month = "5",
day = "8",
language = "English (US)",
publisher = "Social Science Research Network (SSRN)",
type = "WorkingPaper",
institution = "Social Science Research Network (SSRN)",

}

Jung, MJ, Naughton, JP, Tahoun, A & Wang, C 2016 'Do Firms Strategically Disseminate? Evidence from Corporate Use of Social Media' Social Science Research Network (SSRN).

Do Firms Strategically Disseminate? Evidence from Corporate Use of Social Media. / Jung, Michael J.; Naughton, James Patrick; Tahoun, Ahmed; Wang, Clare.

Social Science Research Network (SSRN), 2016.

Research output: Working paper

TY - UNPB

T1 - Do Firms Strategically Disseminate? Evidence from Corporate Use of Social Media

AU - Jung, Michael J.

AU - Naughton, James Patrick

AU - Tahoun, Ahmed

AU - Wang, Clare

PY - 2016/5/8

Y1 - 2016/5/8

N2 - We examine whether firms strategically disseminate information to the public. Strategic dissemination refers to a firm’s decision to use or not use certain channels of communication to disseminate firm-specific information. Understanding whether firms strategically disseminate is important because it reveals how managers try to shape a firm’s overall information environment, influence how capital market participants view the firm, and affect the price discovery process. Using firms’ discretionary use of Twitter to disseminate quarterly earnings announcements, we find that firms are less likely to disseminate via Twitter when the news is bad and when the magnitude of the bad news is worse, consistent with strategic behavior. Furthermore, firms tend to send fewer earnings announcement tweets and “rehash” tweets when the news is bad. Finally, we find evidence that the tweeting of bad news and the subsequent retweeting of that news by a firm’s followers are associated with more negative news articles written about the firm by the traditional media, highlighting a potential downside to Twitter dissemination.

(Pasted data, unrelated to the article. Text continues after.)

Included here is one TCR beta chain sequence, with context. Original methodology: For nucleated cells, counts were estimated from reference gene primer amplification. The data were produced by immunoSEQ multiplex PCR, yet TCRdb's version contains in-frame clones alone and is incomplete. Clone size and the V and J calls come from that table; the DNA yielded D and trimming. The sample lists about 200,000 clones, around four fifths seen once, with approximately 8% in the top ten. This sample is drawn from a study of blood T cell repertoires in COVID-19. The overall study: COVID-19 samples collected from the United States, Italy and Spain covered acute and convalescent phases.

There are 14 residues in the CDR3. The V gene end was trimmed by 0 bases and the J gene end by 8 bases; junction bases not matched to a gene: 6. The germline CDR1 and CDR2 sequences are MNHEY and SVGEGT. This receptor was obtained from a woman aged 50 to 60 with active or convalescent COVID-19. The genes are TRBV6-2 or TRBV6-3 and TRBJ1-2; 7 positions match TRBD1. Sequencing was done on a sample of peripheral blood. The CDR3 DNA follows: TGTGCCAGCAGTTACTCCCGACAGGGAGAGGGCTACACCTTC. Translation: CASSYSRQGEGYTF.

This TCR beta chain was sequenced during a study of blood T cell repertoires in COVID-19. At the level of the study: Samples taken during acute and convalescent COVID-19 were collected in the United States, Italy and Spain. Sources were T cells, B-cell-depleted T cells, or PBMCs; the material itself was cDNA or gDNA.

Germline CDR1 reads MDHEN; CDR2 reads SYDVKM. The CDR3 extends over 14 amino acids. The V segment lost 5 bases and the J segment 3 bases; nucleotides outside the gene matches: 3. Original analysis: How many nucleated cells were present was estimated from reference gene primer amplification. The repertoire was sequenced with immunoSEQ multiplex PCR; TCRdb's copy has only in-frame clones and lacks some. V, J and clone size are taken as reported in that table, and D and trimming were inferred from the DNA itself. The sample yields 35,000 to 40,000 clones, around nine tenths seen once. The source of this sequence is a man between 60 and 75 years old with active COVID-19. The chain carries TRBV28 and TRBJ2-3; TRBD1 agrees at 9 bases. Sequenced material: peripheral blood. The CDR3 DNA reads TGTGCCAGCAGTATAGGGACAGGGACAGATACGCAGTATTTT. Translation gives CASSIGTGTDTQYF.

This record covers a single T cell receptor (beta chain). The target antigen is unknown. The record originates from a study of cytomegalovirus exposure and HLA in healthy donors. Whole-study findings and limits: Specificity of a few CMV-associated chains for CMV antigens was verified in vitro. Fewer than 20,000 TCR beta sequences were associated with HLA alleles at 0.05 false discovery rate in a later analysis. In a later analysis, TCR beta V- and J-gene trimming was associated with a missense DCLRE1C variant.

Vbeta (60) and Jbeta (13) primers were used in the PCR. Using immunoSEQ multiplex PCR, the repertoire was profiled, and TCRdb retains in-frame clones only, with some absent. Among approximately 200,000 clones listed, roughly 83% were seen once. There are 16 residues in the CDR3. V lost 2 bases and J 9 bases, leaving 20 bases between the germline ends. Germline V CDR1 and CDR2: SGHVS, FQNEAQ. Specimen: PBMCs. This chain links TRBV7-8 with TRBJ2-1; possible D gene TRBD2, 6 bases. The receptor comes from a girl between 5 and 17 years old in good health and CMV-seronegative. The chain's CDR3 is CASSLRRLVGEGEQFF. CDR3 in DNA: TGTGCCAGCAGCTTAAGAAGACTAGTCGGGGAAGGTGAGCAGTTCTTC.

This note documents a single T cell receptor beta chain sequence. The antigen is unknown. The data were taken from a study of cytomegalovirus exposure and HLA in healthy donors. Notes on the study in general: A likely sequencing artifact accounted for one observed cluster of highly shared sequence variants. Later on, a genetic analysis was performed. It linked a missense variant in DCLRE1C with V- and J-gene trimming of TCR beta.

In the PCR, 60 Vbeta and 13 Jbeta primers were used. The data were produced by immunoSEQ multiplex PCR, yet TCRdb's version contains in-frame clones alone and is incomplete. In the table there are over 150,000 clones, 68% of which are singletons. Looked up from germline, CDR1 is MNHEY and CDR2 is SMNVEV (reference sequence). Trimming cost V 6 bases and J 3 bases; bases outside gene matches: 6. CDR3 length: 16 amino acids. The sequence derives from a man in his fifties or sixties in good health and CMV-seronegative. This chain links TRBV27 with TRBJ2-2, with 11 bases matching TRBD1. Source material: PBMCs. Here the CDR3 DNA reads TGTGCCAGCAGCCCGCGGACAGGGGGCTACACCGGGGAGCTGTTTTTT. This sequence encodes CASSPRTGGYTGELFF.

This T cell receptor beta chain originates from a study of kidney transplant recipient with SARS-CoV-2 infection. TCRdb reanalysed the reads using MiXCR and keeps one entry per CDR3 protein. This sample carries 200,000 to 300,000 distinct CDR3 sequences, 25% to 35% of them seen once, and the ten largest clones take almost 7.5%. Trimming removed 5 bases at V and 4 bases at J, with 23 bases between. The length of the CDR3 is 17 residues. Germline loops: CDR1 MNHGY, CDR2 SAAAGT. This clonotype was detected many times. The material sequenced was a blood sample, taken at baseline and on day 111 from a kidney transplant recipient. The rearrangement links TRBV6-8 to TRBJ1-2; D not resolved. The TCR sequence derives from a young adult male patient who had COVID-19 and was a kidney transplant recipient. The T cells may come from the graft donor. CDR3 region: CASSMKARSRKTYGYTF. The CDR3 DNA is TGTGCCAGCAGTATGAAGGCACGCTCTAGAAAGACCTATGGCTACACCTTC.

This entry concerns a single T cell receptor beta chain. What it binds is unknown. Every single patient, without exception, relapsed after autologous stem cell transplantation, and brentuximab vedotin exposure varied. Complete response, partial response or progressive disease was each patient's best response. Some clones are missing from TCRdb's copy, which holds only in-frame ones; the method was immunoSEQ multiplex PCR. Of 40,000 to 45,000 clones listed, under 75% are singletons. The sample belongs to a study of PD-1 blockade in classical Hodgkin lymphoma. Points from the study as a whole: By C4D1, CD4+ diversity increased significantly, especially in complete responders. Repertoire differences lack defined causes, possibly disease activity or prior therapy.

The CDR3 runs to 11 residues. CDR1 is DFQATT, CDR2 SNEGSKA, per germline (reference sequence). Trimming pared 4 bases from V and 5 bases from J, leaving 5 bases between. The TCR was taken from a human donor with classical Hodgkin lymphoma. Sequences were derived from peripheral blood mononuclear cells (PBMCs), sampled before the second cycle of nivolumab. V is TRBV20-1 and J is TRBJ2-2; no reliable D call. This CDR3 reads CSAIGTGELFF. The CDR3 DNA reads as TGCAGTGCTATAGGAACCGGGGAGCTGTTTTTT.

AB - We examine whether firms strategically disseminate information to the public. Strategic dissemination refers to a firm’s decision to use or not use certain channels of communication to disseminate firm-specific information. Understanding whether firms strategically disseminate is important because it reveals how managers try to shape a firm’s overall information environment, influence how capital market participants view the firm, and affect the price discovery process. Using firms’ discretionary use of Twitter to disseminate quarterly earnings announcements, we find that firms are less likely to disseminate via Twitter when the news is bad and when the magnitude of the bad news is worse, consistent with strategic behavior. Furthermore, firms tend to send fewer earnings announcement tweets and “rehash” tweets when the news is bad. Finally, we find evidence that the tweeting of bad news and the subsequent retweeting of that news by a firm’s followers are associated with more negative news articles written about the firm by the traditional media, highlighting a potential downside to Twitter dissemination.

M3 - Working paper

BT - Do Firms Strategically Disseminate? Evidence from Corporate Use of Social Media

PB - Social Science Research Network (SSRN)

ER -

Jung MJ, Naughton JP, Tahoun A, Wang C. Do Firms Strategically Disseminate? Evidence from Corporate Use of Social Media. Social Science Research Network (SSRN). 2016 May 8.